The idea for this article came about when my friend decided to sell his 10-year-old car. So, he asked me to check the car like I was the buyer and asked me if it was worth the price. I found it pretty well-maintained except for the engine.
We checked the engine block and found that it needed cleaning. So I suggested he either take it to an auto shop to have it cleaned or clean it himself.
Since he has the knowledge and skills, he opted to clean it himself. And I would like to share with you tips on how to clean engine block should you be faced with the same situation. Here are a 15-minute video to give you an idea of how it goes.
What is an Engine Block?
Before we get started, it is important to know what the engine block is. Engine blocks, also known as cylinder blocks, are large casings in your car which are either made of cast iron or aluminum.
via Super Chew
The engine block houses the cylinder and other internal components such as the intake manifold, exhaust manifold, coolant passages, crankcases among others.
Over time, sludge, dirt, oil, and coolant build up on the engine block and affect how the internal components work.
Materials and Tools You Will Need
As you prepare to clean your engine block, make sure that you have all the equipment and tools readily available for a hassle-free process. You will need the following:
Large bucket or tub - Make sure that the engine block fits in the tub.
Clean absorbent rags - I recommend that you have about 5 pieces on hand.
Plastic scraper tool - To scrub off the rustWD40 - To lubricate and protect the engine block.
Steps on How to Clean Engine Block
Before you proceed to clean the engine block, you have to dismantle it from your car safely. If you don’t have the necessary skills and knowledge to do this, ask an expert or a car mechanic to do this for you.
Removing the engine block requires you to drain fluid such as the coolant and disconnecting hoses such as exhaust pipes. Here is a step-by-step article and video of how to remove the engine block.
Put on your safety goggles and protective gloves before you do anything. The safety goggles prevent elements to irritate your eyes while the gloves protect your hands from harmful liquids.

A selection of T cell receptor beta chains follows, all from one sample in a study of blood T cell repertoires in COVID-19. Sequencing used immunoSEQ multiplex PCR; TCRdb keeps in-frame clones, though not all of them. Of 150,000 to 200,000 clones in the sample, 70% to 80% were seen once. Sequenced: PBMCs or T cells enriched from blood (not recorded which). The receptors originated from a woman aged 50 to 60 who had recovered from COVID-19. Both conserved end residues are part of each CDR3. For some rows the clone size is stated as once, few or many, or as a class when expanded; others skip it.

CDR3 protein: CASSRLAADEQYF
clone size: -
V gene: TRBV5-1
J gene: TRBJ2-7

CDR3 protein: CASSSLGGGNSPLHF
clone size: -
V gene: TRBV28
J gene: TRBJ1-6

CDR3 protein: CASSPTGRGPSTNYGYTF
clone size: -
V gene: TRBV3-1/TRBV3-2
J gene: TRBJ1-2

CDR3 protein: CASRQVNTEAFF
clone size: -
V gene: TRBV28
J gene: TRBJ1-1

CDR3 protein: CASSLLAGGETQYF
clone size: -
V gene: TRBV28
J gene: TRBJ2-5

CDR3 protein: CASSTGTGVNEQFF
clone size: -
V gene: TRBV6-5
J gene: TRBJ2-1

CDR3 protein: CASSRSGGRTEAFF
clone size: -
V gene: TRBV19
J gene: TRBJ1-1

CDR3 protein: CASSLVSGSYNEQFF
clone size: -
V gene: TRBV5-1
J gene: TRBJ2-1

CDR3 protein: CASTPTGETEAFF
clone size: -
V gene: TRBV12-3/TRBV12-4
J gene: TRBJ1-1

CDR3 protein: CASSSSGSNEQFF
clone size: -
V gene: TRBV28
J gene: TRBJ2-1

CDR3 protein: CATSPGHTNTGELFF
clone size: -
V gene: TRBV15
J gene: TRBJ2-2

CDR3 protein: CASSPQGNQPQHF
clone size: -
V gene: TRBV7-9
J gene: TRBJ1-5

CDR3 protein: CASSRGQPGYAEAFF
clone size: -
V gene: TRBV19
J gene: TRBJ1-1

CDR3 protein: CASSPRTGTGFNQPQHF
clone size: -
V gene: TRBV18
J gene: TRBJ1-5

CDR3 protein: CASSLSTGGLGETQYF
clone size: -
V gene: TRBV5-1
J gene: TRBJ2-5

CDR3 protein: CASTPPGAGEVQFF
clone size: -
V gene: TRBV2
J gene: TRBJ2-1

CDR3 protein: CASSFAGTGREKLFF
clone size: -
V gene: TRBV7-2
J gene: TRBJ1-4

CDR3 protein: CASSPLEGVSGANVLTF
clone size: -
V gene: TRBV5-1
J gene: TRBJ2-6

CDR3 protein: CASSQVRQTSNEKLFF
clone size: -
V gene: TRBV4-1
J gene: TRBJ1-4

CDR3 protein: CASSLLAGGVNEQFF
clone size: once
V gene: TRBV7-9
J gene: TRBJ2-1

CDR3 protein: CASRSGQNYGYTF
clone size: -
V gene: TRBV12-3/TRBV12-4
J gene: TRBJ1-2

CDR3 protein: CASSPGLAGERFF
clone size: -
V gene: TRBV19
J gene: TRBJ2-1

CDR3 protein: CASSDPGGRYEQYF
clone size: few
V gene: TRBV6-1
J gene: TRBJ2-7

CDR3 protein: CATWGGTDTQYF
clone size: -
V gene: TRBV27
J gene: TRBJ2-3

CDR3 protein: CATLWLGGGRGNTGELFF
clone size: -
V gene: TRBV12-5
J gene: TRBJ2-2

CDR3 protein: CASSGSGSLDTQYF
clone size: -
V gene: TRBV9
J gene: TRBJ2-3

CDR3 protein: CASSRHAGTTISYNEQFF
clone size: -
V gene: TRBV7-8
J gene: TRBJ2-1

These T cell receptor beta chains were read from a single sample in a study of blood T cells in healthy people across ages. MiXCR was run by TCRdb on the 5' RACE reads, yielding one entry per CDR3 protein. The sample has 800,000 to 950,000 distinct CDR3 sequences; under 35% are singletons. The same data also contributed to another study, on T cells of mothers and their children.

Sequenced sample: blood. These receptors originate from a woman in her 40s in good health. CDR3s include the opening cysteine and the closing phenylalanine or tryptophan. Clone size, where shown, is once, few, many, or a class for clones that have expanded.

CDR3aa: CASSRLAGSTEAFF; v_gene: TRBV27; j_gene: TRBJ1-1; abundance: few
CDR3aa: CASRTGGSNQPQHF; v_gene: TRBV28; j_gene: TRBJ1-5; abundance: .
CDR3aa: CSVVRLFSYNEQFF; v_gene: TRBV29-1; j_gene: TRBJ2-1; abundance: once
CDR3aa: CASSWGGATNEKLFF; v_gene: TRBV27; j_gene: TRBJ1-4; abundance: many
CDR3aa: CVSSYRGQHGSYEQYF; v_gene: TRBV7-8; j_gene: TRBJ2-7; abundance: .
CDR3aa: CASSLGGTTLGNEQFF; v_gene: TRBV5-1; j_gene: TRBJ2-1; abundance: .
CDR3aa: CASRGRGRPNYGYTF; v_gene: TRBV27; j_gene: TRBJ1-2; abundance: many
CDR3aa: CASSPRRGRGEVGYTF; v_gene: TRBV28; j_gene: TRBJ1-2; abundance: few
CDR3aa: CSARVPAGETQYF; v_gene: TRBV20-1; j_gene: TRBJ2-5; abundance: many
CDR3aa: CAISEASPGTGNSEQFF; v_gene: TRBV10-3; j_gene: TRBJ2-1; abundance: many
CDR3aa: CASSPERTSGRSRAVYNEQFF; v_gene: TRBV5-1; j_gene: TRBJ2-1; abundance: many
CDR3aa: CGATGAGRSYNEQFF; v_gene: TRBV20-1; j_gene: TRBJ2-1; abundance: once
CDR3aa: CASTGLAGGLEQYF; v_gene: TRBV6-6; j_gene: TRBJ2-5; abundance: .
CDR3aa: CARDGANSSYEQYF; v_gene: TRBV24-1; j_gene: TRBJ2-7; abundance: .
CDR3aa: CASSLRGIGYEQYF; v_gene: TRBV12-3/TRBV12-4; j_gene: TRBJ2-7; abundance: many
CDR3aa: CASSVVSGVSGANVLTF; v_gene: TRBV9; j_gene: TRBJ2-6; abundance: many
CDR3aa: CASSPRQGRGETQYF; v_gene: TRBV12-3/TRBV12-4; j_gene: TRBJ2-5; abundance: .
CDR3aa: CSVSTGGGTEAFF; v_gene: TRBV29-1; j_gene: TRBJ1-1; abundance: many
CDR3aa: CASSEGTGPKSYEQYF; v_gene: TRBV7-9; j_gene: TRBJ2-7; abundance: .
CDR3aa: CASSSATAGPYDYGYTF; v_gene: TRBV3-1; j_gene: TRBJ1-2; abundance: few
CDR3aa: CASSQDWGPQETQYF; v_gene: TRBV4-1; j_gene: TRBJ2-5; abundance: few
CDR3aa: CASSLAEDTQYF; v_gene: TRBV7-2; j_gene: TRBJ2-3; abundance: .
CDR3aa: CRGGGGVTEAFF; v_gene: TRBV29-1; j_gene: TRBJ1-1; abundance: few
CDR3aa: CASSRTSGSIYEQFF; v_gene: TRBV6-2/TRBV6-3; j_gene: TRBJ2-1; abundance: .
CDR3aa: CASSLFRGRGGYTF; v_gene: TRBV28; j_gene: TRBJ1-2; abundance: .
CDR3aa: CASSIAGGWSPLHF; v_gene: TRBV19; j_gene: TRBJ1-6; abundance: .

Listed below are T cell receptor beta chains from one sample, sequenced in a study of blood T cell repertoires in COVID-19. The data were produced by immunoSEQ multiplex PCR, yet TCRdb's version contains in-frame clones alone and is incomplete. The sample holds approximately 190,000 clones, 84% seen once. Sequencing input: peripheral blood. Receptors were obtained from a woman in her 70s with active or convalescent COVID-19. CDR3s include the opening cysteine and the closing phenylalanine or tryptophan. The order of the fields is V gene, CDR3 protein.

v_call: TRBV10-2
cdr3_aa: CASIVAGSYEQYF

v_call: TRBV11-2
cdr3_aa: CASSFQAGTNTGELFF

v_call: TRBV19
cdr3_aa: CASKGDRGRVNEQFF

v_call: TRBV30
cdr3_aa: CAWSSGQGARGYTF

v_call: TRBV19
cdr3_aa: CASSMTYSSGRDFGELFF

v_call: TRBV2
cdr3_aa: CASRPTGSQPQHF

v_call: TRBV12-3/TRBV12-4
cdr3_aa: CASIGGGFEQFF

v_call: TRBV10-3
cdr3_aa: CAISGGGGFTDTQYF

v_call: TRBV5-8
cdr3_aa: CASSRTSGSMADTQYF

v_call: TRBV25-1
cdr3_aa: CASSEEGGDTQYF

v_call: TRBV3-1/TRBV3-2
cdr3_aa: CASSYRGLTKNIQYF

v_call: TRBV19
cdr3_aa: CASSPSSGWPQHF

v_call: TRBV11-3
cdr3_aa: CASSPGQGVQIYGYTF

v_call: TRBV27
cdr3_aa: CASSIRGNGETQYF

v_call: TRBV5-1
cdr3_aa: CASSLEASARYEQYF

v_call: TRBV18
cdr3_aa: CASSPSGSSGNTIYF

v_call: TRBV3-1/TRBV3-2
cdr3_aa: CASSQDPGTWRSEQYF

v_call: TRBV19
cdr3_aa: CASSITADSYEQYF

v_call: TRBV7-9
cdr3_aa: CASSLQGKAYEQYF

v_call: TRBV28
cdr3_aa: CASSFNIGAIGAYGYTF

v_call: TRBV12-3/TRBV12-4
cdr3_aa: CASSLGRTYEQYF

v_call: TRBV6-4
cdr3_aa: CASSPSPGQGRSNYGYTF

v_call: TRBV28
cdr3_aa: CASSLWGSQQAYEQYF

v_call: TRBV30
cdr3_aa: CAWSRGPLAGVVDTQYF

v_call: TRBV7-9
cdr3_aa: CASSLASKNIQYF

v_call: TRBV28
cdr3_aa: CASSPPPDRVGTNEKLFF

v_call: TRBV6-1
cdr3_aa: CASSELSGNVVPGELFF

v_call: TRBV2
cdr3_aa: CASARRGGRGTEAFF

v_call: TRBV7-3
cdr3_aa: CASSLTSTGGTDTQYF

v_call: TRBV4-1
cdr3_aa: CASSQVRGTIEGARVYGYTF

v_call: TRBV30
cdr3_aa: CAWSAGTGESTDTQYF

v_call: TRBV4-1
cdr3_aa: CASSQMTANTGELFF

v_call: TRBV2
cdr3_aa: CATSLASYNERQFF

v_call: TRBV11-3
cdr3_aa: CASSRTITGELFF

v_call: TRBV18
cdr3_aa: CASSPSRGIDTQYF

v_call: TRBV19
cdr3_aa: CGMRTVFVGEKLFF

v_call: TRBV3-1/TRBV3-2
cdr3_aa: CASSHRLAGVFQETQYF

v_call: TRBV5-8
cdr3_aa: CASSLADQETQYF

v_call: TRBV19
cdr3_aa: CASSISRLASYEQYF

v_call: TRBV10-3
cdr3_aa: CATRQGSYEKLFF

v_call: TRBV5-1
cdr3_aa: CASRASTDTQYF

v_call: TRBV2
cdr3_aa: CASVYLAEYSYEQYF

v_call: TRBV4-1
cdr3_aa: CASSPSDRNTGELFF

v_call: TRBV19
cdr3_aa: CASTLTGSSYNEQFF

Get the plastic scraper and scratch off the gasket material on the cylinder head. Never use a metal scraper as it will scratch the surface of the metal.
Place the engine block into a tub. Be careful to avoid banging it because nozzles are sticking out of it that may get damaged. Pour the liquid parts cleaner on the engine block in the tub.
Using a rag, scrub the engine block thoroughly but do not use a steel brush or any scrubbing tool. Carbon deposits and burnt oil will break down due to the cleaning agent, but you still need to remove most of them.
Make sure to clean all the spaces - every nook and cranny of the engine block.
After scrubbing the engine block, fill a second tub with warm water. Immerse the engine block into it and add more warm water to submerge it fully.
Let it sit in for a few minutes to rinse off the deposits and the cleaner. If you have a pressurized spray washer, you may also use this to rinse off the engine block.
Remove the engine block from the tub and place it on a sturdy surface. Use another rag to wipe off all excess water especially from the nooks and crannies.
After drying it off with a rag, use compressed air to dry the engine block thoroughly and to remove any dust or debris.
After completely drying off the engine head cover it with a clean cloth to avoid dirt from getting into it.
Inspect the engine block for cracks. If there are any present, bring it to a mechanic to have it repaired or purchase a new one.
Lightly spray on WD-40 on the engine block. Leave it on for a few minutes to dry before reinstalling to your car.
Benefits of Keeping the Engine Block Clean
The engine block houses necessary internal components in your car so it is crucial to keep them clean all the time. This will also be beneficial if you need to sell your car. Here are other benefits of keeping the engine block clean:
Prevents rust and corrosionPrevents elements from getting into the internal components that could also cause them to corrodePrevents deposits from getting into your car’s fluidsBetter mileage and fuel efficiency
That’s about it. When I was watching my friend doing the above steps, it looks tiring, and you really need to set time for it. But well, it was totally worth it. I also noticed that the engine runs more smoothly other than it looks good as new.
If I were the buyer, I would definitely purchase his car without a second thought.
What are your thoughts on the article above? Please share with us some tips and suggestions about it. Feel free to submit questions and feedback, too. Don’t forget to share this article with your car enthusiast friends.
About the Author
I am David Walker ,I'm a car enthusiast. Through this blog, I want to share every single experience I had with my beloved car with you guys. Definitely feel free to comment, give feedbacks and show us what You and your cars have been through.